John Lloyd, always a sensible columnist, has a very nice article in the FT weekend magazine, also available if you subscribe to FT.com. It starts as follows:
"At Paris’s Theatre du Chatelet, Leonard Bernstein’s version of Voltaire’s Candide has just finished a run. It featured, in one scene, actors wearing masks to represent five world leaders. These were Tony Blair of the UK, George Bush of the US, Jacques Chirac of France, Vladimir Putin of Russia and - the one former leader - Silvio Berlusconi of Italy. The five are dressed in underpants, in the colours of their national flags",
and goes on to ridicule the unthinking acceptance of the radicalism of the modern left by polite society in Britain. We really are at the level of `two legs bad, Michael Moore good' and Lloyd pins the phenomenon down quite nicely. Read the whole thing if you can.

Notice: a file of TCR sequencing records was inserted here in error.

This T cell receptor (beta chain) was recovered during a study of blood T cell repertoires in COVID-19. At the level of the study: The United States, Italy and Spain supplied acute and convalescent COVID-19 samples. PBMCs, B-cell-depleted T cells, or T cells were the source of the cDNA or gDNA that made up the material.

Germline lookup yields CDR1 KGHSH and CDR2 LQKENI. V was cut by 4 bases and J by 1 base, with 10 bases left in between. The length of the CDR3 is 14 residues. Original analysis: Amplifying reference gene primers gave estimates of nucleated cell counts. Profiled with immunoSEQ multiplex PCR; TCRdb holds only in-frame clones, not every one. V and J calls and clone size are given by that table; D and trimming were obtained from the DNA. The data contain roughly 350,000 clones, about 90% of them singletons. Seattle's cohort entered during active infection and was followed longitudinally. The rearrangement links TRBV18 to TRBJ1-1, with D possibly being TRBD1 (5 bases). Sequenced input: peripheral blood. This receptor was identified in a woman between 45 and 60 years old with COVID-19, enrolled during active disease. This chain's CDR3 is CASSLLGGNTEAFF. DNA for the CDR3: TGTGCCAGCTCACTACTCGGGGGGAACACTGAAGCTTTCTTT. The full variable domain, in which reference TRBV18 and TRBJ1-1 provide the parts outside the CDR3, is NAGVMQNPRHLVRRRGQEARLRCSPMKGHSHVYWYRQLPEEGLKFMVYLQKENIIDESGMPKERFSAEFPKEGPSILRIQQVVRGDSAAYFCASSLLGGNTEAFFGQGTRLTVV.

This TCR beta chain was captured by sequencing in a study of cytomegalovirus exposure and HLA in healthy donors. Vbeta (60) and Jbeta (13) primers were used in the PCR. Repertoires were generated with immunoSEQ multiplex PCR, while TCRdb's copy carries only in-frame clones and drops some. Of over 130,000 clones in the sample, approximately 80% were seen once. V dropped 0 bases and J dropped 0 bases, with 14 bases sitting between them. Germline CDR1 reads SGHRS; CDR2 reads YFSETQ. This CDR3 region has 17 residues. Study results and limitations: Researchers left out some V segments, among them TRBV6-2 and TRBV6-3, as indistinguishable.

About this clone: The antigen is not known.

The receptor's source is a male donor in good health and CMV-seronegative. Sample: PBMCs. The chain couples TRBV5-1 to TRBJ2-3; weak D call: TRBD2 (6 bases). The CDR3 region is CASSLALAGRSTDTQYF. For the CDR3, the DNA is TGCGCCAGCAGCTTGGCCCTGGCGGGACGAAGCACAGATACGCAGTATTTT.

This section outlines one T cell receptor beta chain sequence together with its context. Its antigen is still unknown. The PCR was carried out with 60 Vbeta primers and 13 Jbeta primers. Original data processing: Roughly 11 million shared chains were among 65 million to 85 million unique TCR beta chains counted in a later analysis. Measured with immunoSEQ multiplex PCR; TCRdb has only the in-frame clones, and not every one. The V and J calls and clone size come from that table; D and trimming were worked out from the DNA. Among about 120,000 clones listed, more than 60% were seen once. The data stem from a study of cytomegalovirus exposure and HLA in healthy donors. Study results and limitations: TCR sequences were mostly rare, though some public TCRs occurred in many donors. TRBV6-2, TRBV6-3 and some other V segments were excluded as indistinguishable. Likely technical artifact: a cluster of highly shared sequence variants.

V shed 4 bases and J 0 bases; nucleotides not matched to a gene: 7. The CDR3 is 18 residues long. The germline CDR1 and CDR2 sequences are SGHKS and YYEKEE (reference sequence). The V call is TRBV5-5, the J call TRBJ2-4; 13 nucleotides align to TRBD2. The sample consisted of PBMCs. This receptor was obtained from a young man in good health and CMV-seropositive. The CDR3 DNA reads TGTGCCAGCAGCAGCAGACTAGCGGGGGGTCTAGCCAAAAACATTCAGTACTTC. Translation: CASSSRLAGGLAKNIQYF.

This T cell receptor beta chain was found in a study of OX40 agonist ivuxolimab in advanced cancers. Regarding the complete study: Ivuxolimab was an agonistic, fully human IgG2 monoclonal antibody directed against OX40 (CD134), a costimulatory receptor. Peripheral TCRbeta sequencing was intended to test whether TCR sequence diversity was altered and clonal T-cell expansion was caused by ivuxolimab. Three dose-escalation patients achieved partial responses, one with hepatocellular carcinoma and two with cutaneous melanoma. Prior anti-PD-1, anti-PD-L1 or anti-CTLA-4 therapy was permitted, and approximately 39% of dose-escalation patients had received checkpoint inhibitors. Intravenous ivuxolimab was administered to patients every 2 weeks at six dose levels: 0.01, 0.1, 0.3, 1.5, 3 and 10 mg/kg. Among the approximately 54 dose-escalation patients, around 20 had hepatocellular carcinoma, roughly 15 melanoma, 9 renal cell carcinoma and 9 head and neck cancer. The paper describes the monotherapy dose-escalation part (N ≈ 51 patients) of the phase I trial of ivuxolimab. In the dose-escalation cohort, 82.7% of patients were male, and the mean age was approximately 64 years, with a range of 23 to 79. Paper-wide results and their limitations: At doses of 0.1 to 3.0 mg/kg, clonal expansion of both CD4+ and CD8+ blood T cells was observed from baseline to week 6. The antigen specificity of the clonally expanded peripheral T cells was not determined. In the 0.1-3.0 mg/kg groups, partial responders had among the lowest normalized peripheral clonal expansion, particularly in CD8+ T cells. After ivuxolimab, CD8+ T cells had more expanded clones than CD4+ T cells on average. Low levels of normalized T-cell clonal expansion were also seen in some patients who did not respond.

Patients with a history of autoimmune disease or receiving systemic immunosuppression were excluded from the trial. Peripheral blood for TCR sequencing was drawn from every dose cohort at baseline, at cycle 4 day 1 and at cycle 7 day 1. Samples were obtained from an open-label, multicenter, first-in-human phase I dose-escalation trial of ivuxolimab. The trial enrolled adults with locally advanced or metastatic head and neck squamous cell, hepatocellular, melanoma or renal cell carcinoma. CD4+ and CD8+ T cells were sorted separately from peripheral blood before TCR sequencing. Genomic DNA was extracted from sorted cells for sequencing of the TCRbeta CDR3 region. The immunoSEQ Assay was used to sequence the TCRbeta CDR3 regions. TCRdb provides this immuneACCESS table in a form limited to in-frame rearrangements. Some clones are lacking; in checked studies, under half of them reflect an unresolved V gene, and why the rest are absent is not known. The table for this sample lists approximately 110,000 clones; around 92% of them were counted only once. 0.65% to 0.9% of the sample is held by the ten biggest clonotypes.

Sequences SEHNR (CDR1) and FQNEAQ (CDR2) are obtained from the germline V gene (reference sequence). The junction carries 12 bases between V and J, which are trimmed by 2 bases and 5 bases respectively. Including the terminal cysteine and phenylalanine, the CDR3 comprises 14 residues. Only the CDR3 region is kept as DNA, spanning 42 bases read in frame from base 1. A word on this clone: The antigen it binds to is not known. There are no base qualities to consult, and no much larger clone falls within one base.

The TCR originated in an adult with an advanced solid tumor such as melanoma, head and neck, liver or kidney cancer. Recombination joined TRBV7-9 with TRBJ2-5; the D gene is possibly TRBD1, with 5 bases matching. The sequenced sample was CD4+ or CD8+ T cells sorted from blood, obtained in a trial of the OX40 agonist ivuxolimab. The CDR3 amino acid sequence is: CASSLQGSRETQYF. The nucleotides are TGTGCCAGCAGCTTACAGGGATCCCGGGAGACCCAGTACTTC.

Two quotes and a book recommendation from the article:
`[the left] has become shrilly undiscriminating, thus threatening to make its tradition unfit for governance.';
`It has destroyed discriminating political thought in a large section of the allegedly thinking part of the west' [try most universities, for a start: ed.];
and the book is
What's Left: How Liberals Lost Their Way by Nick Cohen. It sounds promising.